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This book provides a fresh understanding of the social outcomes of fast track land reform.
It traces the evolution of land and agrarian reforms in post-independence Zimbabwe and the political and socio-economic context that led to 'fast track'.
Through an analysis of field based findings the book defines the dominant social groups that were resettled during fast track and the challenges that they face in utilizing the land.
The findings show that the majority of the land beneficiaries were from customary tenure areas.
Most of the beneficiaries have established local associations that are engaged in the pooling together of assets and labour for production.These ongoing innovations help to inform the ongoing attempts to recover production on the farms.
The book offers insights for both policymakers and NGOs in terms of the identification of areas that need strengthening and also policy gaps especially around local authority and conflict resolution mechanisms.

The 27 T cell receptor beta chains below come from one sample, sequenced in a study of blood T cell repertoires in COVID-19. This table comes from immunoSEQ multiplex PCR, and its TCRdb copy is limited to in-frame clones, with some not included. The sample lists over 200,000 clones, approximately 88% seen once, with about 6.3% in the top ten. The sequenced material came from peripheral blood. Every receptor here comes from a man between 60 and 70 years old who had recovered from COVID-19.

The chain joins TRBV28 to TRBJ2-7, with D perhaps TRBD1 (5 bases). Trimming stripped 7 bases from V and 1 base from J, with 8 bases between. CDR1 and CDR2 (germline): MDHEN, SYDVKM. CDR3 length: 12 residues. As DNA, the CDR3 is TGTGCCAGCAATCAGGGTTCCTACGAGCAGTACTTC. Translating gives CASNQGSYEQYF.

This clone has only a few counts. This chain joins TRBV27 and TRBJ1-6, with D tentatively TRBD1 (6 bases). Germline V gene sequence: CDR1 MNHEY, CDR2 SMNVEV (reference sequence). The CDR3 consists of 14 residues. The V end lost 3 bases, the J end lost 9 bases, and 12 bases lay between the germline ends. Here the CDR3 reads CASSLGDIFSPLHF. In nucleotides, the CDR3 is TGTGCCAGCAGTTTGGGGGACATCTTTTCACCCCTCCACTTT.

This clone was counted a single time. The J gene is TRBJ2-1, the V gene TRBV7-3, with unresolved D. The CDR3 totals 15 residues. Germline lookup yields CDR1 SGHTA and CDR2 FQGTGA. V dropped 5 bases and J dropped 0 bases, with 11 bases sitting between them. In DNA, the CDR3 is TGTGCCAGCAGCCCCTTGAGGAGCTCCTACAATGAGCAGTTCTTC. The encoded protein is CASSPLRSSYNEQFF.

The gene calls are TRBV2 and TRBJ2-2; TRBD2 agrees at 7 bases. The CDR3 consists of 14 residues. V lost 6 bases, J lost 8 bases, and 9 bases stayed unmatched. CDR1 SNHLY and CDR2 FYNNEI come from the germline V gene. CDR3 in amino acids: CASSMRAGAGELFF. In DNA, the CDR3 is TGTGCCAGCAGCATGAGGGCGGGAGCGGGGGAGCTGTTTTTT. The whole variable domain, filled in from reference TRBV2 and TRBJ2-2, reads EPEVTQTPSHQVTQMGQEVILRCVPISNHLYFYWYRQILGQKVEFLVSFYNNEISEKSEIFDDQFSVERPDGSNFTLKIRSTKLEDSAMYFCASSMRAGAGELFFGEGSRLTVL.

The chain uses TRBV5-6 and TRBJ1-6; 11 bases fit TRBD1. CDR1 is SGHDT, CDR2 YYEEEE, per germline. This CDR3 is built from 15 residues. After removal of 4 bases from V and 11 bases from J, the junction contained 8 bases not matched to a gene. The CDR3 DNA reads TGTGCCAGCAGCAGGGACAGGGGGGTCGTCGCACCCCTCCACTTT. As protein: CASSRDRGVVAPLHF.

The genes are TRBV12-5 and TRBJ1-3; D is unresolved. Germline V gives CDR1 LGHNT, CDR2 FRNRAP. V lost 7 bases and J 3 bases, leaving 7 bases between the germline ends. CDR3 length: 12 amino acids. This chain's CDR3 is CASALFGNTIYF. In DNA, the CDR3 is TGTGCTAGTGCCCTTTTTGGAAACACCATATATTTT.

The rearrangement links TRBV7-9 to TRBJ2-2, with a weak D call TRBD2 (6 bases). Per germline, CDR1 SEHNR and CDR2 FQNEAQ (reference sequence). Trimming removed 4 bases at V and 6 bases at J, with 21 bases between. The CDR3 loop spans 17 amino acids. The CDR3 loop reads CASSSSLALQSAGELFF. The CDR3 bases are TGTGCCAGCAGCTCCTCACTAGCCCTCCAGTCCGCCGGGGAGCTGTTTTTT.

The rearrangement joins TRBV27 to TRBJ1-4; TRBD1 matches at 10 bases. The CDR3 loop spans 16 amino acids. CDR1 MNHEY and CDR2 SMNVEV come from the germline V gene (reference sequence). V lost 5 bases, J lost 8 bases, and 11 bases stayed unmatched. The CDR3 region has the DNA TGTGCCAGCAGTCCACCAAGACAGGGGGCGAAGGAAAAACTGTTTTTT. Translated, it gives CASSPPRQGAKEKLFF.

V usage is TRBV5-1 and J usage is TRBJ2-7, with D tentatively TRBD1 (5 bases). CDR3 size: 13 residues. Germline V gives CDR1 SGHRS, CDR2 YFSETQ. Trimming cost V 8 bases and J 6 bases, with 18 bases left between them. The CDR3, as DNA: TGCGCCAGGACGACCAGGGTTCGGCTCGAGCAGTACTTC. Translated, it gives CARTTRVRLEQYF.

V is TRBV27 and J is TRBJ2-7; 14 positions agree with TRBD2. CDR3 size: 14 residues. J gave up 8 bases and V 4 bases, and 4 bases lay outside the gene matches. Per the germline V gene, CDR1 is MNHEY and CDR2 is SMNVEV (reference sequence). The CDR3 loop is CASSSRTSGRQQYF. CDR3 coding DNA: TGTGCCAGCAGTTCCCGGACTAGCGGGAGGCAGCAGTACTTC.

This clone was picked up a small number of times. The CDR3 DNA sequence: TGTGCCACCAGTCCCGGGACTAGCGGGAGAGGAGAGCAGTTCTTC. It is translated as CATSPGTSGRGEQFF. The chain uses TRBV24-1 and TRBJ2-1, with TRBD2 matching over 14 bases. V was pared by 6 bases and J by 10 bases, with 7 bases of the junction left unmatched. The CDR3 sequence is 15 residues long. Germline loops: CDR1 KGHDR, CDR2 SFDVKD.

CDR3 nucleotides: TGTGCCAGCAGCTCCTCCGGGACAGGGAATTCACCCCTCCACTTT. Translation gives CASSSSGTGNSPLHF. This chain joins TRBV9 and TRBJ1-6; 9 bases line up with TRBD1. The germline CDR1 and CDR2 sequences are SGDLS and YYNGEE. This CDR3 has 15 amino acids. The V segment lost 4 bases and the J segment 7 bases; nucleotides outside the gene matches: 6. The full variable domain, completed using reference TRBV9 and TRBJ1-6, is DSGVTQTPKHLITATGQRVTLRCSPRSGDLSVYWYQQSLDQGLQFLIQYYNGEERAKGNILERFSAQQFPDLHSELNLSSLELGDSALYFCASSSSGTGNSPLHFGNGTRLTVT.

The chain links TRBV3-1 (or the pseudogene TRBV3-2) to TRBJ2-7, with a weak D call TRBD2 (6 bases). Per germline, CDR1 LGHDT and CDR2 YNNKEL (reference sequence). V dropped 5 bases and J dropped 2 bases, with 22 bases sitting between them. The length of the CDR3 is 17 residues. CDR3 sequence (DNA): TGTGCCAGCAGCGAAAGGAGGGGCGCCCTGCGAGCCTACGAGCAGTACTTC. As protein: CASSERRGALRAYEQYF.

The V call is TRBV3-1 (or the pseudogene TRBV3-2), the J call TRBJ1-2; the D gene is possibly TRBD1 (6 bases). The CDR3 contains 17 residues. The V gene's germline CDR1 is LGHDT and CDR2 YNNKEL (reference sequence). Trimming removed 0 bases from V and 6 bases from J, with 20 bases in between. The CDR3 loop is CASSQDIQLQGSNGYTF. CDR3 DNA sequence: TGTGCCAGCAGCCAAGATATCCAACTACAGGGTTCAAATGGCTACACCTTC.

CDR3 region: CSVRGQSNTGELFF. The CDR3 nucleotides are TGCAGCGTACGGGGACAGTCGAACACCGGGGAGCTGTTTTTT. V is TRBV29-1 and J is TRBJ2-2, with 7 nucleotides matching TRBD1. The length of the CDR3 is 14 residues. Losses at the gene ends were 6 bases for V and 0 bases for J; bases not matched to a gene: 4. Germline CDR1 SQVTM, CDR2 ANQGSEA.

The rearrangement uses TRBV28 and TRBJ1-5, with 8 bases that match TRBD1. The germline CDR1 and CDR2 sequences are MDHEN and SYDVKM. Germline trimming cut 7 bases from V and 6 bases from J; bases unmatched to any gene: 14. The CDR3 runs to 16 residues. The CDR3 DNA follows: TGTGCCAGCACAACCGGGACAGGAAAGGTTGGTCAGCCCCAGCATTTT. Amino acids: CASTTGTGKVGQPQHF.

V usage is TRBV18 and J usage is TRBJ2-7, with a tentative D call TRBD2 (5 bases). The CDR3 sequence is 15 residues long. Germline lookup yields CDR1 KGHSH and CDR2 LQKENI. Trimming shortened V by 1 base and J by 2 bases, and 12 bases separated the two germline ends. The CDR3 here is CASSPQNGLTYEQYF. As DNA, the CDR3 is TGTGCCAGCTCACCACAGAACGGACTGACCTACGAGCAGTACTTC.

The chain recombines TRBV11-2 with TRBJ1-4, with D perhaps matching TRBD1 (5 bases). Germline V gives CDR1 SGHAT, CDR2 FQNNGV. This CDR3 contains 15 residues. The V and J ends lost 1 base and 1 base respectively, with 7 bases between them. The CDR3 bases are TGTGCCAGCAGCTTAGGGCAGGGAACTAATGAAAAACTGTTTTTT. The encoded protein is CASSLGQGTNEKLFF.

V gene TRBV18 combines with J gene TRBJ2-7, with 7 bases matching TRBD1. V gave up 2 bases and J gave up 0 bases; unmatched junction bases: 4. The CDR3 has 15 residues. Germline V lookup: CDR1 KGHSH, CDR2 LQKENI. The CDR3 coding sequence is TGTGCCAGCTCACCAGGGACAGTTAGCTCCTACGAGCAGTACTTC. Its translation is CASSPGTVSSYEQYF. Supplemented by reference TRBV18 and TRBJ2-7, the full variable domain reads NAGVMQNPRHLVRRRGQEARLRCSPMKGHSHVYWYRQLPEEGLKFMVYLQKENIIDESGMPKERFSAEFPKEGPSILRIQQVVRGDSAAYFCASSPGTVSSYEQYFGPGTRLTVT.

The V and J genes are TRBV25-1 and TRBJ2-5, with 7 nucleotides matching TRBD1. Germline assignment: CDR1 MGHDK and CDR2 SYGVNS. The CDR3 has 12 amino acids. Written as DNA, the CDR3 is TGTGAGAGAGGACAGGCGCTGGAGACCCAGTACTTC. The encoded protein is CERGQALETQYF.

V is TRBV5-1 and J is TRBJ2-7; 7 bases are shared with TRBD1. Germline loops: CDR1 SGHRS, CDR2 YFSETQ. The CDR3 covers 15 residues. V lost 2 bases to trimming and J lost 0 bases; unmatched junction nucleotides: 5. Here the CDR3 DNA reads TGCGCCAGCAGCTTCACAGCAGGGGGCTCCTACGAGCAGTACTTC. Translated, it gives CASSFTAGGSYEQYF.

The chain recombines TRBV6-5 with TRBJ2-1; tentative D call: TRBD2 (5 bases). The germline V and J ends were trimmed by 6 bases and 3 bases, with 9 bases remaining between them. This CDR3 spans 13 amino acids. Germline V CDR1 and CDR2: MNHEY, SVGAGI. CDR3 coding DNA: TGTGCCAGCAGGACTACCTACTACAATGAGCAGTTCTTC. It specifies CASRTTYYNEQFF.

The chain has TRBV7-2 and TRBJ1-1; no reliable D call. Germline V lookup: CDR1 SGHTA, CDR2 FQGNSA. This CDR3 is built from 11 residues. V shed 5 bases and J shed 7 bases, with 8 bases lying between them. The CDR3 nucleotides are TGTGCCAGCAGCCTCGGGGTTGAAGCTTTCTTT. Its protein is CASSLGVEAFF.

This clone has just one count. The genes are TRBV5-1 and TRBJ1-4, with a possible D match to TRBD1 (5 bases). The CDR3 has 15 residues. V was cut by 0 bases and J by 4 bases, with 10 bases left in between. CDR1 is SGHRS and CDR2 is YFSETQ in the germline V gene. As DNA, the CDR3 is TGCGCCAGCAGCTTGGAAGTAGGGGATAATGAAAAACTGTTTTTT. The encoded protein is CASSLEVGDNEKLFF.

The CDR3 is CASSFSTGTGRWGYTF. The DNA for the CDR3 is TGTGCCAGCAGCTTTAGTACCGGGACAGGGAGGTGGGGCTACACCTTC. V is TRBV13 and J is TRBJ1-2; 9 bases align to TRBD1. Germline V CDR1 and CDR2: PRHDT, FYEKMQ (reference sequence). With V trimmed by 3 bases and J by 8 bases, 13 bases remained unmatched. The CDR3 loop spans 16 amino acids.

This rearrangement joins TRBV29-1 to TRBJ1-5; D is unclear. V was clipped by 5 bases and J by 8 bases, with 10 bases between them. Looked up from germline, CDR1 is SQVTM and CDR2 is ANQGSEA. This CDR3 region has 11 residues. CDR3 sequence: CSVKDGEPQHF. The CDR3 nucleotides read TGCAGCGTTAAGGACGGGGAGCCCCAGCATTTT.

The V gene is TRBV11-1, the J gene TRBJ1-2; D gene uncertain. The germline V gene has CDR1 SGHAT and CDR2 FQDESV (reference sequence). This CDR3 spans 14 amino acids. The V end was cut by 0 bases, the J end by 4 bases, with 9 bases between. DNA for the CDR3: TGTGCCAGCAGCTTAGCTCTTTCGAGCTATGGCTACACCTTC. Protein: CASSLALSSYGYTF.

The book is an essential read for anyone interested in learning about Zimbabwe, resettlement and rural forms of social organization.
Tendai Murisa is both a development practitioner and researcher in the areas of pro-poor development across Africa.
Tendai was educated at Leeds University (MA Development Studies) and at Rhodes University (DPhil Sociology).
He has written extensively on land reforms in Zimbabwe, pro-poor rural development, agency and associational life.
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